Plastic bags from supermarkets are
not quite a distant memory, but stores are seeing a huge drop in the number of
plastic bags people are requesting to pack up their groceries.
Local supermarkets stopped handing
out free plastic bags to customers on 9 June and started charging 5 cents per
bag. Since then, the number of bags requested by customers has decreased dramatically,
store managers say.
Money raised from the sale of the
new biodegradable bags are being pumped back into environmental initiatives in
the stores, or is donated to community programmes.
Customers at Foster’s Food Fair
IGA’s five stores have bought enough of the 5-cent bags to enable the company to
donate $10,000 to the Central Caribbean Marine Institute.
“As we mentioned at the beginning
of the Become campaign, whatever monies our customers pay us for the bags will
not be going to our bottom line. It’s all going back into the community for
green efforts,” said Woody Foster, managing director of Foster’s.
He said as part of its campaign “to
increase awareness on the importance of ‘going green’ and continuing on the
path to improve our Islands”, the company has donated money to the marine institute,
which runs the Little Cayman Research Centre, to help it conduct research,
education, conservation, and outreach programmes to sustain marine diversity
for future generations.
The donation to the Central
Caribbean Marine Institute is the first in a series, Mr. Foster said. Other
worthy causes and green initiatives will also receive donations as long as
people continue to buy the bags. He added that his company is targeting programmes
that offer education on the environment, especially to the younger generation.
The marine institute teaches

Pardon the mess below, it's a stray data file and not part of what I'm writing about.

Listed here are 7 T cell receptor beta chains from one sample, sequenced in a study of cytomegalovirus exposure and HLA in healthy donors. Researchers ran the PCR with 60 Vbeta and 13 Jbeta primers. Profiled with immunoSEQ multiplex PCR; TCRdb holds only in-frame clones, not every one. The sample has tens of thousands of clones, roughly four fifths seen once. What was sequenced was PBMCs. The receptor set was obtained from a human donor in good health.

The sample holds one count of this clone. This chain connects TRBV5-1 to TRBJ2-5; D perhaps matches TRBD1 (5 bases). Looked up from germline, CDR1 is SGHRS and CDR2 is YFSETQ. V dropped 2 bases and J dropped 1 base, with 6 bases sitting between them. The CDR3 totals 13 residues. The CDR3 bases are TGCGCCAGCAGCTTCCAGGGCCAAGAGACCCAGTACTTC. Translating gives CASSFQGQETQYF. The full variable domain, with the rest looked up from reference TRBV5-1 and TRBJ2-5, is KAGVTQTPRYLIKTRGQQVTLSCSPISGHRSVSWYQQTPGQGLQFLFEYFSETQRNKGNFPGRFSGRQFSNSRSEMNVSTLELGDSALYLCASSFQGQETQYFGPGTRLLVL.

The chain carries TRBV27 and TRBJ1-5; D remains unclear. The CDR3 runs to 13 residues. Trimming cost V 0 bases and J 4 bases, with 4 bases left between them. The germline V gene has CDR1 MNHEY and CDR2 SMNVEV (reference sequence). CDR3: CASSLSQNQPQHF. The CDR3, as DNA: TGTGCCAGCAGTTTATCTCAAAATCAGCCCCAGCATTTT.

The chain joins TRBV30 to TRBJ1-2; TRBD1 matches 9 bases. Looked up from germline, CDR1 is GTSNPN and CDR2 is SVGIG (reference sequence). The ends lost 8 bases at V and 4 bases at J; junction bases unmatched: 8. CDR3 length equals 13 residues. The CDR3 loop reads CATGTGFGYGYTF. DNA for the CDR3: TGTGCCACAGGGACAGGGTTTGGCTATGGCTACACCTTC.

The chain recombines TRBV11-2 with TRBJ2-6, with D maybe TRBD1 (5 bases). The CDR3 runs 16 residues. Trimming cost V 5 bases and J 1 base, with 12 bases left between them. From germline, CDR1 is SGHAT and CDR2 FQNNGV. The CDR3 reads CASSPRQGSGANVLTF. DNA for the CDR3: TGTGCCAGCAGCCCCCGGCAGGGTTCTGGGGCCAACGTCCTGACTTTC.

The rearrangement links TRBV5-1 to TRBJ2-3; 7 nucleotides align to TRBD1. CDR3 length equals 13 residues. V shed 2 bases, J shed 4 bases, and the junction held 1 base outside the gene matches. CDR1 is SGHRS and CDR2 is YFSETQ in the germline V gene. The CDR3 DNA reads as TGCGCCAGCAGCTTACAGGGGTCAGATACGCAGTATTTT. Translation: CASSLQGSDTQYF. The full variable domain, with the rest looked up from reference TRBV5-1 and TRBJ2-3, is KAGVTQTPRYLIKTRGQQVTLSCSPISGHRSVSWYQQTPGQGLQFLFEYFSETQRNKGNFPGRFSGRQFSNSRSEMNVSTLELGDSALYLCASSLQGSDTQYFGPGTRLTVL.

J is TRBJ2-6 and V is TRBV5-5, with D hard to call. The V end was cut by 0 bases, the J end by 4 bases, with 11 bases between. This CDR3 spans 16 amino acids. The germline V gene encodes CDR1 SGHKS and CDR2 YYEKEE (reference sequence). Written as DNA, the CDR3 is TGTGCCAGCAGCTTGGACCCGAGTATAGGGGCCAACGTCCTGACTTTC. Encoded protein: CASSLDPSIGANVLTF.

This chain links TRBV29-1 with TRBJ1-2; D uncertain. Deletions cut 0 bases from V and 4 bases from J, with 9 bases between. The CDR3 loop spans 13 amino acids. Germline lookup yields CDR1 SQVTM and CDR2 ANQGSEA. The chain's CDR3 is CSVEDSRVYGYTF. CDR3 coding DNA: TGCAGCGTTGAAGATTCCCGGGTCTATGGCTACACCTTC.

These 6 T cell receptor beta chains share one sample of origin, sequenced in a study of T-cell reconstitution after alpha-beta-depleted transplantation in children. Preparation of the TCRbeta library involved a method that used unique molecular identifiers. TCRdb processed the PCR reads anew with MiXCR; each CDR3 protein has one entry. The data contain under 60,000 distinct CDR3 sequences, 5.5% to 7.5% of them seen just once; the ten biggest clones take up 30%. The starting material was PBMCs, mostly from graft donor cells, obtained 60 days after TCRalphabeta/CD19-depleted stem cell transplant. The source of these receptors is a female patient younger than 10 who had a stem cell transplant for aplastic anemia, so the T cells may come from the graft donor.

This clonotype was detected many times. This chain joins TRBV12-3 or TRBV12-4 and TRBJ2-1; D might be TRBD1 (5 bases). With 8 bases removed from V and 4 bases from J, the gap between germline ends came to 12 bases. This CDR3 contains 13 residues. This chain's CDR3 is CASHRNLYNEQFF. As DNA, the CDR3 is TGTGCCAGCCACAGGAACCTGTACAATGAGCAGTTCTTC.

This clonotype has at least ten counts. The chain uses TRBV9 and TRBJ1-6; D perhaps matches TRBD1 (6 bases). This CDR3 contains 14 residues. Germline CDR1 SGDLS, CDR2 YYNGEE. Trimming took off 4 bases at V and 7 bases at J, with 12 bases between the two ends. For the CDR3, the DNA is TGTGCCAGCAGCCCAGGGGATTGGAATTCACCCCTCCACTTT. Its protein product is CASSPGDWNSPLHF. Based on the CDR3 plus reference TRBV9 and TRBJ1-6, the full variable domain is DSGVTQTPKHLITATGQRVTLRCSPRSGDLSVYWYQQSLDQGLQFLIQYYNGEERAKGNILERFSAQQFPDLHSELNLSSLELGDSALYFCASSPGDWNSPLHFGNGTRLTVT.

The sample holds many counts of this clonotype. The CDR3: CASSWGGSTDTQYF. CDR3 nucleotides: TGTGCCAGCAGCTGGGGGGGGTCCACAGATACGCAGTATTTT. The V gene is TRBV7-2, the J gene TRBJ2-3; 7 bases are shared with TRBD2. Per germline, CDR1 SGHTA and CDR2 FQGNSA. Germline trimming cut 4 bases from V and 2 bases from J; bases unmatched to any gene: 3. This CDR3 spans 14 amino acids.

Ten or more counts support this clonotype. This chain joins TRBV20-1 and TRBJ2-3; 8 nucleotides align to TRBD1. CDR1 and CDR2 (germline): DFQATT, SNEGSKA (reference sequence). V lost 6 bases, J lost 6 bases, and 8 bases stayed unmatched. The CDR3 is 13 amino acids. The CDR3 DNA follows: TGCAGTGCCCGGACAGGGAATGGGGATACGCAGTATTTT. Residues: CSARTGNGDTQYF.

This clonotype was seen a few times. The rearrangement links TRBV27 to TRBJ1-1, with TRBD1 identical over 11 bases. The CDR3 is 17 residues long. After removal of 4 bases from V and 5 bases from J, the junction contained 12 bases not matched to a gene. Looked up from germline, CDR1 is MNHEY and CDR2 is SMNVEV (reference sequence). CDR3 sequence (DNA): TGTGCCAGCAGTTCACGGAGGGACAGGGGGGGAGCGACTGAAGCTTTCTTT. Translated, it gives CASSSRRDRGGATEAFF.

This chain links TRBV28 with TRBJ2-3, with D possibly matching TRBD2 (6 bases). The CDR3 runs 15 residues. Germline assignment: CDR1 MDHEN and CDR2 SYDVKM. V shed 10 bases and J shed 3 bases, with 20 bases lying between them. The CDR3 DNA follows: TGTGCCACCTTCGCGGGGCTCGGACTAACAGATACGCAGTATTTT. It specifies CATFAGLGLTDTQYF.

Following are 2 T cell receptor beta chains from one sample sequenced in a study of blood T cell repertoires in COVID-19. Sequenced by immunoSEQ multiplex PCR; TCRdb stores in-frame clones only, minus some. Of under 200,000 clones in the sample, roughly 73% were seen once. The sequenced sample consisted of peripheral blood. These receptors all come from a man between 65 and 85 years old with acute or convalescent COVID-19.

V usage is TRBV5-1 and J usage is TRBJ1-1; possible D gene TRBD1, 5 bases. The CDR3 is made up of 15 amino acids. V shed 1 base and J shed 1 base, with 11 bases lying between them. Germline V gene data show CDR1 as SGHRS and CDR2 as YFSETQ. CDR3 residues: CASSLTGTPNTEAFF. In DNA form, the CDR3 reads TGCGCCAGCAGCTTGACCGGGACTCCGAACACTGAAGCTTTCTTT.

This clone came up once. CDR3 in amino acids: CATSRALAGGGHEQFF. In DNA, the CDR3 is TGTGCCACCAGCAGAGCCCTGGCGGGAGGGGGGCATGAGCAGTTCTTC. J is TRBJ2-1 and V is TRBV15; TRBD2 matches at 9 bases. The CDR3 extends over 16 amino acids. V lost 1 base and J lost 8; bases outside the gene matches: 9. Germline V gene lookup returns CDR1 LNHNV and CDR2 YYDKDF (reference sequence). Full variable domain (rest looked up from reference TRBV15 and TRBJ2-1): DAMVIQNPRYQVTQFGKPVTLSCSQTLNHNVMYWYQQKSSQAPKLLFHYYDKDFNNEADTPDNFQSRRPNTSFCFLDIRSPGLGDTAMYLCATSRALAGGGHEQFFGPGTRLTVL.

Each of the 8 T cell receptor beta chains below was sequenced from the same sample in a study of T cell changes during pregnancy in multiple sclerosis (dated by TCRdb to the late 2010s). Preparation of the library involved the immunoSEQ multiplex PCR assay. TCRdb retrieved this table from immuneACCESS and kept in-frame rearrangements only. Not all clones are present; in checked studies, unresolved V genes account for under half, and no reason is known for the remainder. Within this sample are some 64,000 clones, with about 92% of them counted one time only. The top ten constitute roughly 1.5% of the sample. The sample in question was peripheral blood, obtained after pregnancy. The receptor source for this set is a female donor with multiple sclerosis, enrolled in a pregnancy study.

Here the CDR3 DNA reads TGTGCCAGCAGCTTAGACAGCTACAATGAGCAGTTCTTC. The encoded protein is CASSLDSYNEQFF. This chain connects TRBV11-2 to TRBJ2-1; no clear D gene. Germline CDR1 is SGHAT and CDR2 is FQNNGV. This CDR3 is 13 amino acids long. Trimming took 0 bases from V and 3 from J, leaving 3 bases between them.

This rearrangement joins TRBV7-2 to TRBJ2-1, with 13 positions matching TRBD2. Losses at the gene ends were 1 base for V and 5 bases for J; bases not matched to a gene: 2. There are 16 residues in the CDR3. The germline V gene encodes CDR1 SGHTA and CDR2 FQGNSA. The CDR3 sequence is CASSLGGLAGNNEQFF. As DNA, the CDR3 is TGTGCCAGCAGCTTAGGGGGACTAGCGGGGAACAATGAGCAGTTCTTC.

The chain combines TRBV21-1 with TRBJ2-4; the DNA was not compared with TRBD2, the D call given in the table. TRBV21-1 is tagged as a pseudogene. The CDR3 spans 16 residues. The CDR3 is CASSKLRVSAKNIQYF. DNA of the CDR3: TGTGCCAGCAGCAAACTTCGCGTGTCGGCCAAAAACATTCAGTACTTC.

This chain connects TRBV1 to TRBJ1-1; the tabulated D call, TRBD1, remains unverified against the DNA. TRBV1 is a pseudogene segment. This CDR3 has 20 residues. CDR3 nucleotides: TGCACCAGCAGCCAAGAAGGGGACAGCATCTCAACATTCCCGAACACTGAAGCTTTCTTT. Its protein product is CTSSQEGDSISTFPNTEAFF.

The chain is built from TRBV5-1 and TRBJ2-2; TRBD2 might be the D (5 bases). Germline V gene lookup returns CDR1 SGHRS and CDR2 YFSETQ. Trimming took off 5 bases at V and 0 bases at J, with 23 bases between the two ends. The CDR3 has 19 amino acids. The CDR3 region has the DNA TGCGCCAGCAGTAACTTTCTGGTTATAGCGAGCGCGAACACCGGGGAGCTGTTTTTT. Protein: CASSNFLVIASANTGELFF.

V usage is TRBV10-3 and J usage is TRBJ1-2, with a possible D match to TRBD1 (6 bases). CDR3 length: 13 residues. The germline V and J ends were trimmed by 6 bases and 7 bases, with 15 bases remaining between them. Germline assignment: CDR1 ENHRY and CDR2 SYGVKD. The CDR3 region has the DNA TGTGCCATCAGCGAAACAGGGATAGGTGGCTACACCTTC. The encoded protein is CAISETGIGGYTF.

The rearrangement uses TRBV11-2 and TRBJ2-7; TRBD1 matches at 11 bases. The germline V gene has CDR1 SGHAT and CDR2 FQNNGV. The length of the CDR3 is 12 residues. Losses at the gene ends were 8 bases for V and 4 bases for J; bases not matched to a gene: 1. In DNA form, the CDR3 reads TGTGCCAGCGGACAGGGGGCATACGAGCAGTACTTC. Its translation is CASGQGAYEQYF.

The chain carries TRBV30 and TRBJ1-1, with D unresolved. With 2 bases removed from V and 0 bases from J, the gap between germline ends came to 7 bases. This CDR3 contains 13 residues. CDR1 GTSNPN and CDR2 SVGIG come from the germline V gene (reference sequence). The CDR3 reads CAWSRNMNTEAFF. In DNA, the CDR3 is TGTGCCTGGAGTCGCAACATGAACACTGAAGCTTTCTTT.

students about their marine ecology, with conservation field-oriented
educational programmes in which students gain a better understanding of critical
issues facing tropical marine ecosystems.
The donation from Foster’s will
provide students ages 12 to 16 at government schools with eco-courses designed
to begin the education process, support school curriculum activity and help the
children learn more about their own marine surrounding.
Mr. Foster said that while some
people are still using plastic bags, there has been a massive drop in the
numbers at Foster’s stores.
Kirk’s and Hurley’s have also seen
a major decrease, so much so that both stores may have to throw away their
stock of biodegradable bags because they are degrading faster than people are
“We’ve seen a 75 per cent drop,
maybe more, and we’re selling fewer each month as time goes by,” said Randy
Merren of Hurley’s Group. “There are very few bags being sold in our store.
It’s mostly people who’ve forgotten to bring a bag with them.”
Mr. Merren said much of the money
raised by the sale of the bags is being used to buy other environmentally
friendly packaging in the store, such as the containers being used at its deli
Kirk Supermarket general manager
Charles Jury said about 100 biodegradable plastic bags were being sold in his
store a day, or about 600 a week. Previously, the store went through a pallet
of 10,000 bags a week,
“It’s really been a drastic
reduction. It’s definitely worked,” Mr. Jury said.
The stores also sell re-useable
Before the supermarkets stopped
giving away the bags, it was estimated that more than 12 million plastic bags a
year were being handed out – the vast majority of which ended up in the